Merstham railway station
|Local authority||Reigate and Banstead|
|Number of platforms||2|
|Live arrivals/departures, station information and onward connections
from National Rail Enquiries
|Annual rail passenger usage*|
|Key dates||Opened 1844|
|National Rail – UK railway stations|
|* Annual estimated passenger usage based on sales of tickets in stated financial year(s) which end or originate at Merstham from Office of Rail and Road statistics. Methodology may vary year on year.|
|UK Railways portal|
Merstham was on a stretch of line between Croydon and Redhill which Parliament insisted should be shared by the London and Brighton Railway (L&BR) route to Brighton, and the South Eastern Railway (SER) route to Dover. As a result, there have been two railway stations at Merstham.
London and Brighton Railway station
The original station at was located 3/4 mile south of the current station. It was opened by the L&BR on 1 December 1841, and from 1842 it was also used by SER and was the point at which travellers between the two railways exchanged trains. The section of line between Coulsdon and Redhill was transferred to SER operation, and the new owners decided to close Merstham station on 1 October 1843, thereby forcing passengers wishing to change trains to walk between the two stations at Redhill. This was a tactic to force the L&BR to share the new SER Reigate station at Redhill. Once the L&BR had given way and closed their existing station at Reigate Road, Redhill, the SER opened a new station at Merstham on the present site.
South Eastern Railway station
This station was opened 4 October 1844. The up side booking office (badly damaged by fire in the late 1980s and later rebuilt) and footbridge date from a 1905 rebuilding.
Despite being on the Brighton line, this station, along with Coulsdon South and Redhill, was owned by the South Eastern Railway (later South Eastern & Chatham Railway), and was not used by L&BR (later London Brighton and South Coast Railway trains. It was not until the creation of the Southern Railway in 1923 that trains from the Brighton line called at the station. It is 20 miles 59 chains (33.4 km) from Charing Cross, and has two platforms each long enough for a 12-coach train.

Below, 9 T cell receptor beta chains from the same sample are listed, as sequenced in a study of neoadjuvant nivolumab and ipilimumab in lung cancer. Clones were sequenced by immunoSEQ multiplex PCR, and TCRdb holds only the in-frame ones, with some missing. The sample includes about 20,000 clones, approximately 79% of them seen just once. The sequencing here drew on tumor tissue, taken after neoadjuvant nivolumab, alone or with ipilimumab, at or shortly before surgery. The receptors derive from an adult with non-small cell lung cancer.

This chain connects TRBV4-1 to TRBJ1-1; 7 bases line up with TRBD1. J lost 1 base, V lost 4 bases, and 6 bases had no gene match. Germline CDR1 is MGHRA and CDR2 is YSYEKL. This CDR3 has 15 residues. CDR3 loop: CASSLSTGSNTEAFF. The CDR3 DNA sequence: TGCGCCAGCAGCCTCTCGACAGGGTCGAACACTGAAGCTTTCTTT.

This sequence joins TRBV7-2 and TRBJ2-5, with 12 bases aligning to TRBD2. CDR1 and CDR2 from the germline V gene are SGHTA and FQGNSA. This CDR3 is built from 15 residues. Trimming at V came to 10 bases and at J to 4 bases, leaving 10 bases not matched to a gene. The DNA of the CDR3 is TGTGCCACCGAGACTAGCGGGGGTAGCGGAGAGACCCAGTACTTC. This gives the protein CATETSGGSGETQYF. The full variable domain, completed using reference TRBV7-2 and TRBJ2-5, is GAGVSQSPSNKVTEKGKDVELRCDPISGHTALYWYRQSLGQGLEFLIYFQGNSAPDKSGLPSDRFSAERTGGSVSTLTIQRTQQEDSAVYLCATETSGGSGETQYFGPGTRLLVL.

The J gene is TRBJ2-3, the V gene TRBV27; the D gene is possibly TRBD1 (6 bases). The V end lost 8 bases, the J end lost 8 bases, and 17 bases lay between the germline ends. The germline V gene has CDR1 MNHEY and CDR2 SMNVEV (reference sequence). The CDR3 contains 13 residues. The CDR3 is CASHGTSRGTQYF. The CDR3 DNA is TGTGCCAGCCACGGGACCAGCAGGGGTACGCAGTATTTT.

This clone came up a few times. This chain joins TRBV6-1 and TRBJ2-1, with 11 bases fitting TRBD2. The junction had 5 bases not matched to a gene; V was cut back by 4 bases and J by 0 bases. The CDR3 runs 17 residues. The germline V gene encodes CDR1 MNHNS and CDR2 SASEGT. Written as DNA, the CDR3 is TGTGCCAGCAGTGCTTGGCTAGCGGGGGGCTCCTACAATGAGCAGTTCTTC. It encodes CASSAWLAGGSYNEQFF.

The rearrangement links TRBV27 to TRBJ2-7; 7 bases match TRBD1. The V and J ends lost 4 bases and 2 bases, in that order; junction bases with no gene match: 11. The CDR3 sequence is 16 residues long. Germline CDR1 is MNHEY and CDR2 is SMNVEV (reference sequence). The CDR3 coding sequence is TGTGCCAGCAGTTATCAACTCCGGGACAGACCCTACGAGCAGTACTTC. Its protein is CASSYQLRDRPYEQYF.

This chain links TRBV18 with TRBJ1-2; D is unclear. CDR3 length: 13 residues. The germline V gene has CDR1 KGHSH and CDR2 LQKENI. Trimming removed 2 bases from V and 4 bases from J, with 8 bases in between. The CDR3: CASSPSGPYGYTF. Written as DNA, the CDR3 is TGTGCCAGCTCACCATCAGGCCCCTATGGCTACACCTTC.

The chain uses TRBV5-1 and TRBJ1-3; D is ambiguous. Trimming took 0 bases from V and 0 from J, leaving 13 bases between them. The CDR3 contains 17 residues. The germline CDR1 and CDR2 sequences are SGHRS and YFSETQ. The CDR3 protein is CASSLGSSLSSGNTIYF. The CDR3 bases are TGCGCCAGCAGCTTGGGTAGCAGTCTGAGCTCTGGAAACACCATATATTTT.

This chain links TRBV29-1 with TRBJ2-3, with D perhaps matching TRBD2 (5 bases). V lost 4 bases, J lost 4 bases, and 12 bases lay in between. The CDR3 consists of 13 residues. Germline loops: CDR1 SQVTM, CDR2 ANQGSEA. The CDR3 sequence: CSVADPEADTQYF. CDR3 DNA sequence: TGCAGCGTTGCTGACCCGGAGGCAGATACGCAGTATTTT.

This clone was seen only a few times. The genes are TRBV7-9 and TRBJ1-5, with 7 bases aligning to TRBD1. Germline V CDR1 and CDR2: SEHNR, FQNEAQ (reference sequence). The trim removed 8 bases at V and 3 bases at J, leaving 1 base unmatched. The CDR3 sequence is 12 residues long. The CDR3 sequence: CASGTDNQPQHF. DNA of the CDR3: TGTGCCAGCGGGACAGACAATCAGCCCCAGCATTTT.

A side effect of the privatisation of the UK rail network in the last 15 years has been the re-emergence of historic names for the new Train Operating Companies (TOCs) and the 'modern' Southeastern (and its Connex SE and South Eastern predecessors) served Merstham until 2008 with a London Bridge/Merstham/Redhill/Tonbridge route service (which at different times in its life extended beyond Tonbridge) - the 'southeastern' logo that was on display at the station entrance has been removed since.
A PERTIS self-service 'Permit to Travel' ticket machine is located at the pedestrian gate to the up platform.
The typical off-peak train service per hour is:
- 2tph to London Bridge (Southern)
- 2tph to Horsham (Southern)
- 2tph to Bedford (Thameslink)
- 2tph to Three Bridges (Thameslink)
|Preceding station||National Rail||Following station|
Brighton Main Line
- Turner, John Howard (1977). The London Brighton and South Coast Railway 1 Origins and Formation. Batsford. ISBN 0-7134-0275-X. p.165, 184.
- Yonge, John (November 2008) . Jacobs, Gerald, ed. Railway Track Diagrams 5: Southern & TfL (3rd ed.). Bradford on Avon: Trackmaps. map 15A. ISBN 978-0-9549866-4-3.
- "Contactless payments and Oyster to make travel to and from Gatwick Airport seamless : Southern". www.southernrailway.com. Retrieved 2015-11-20.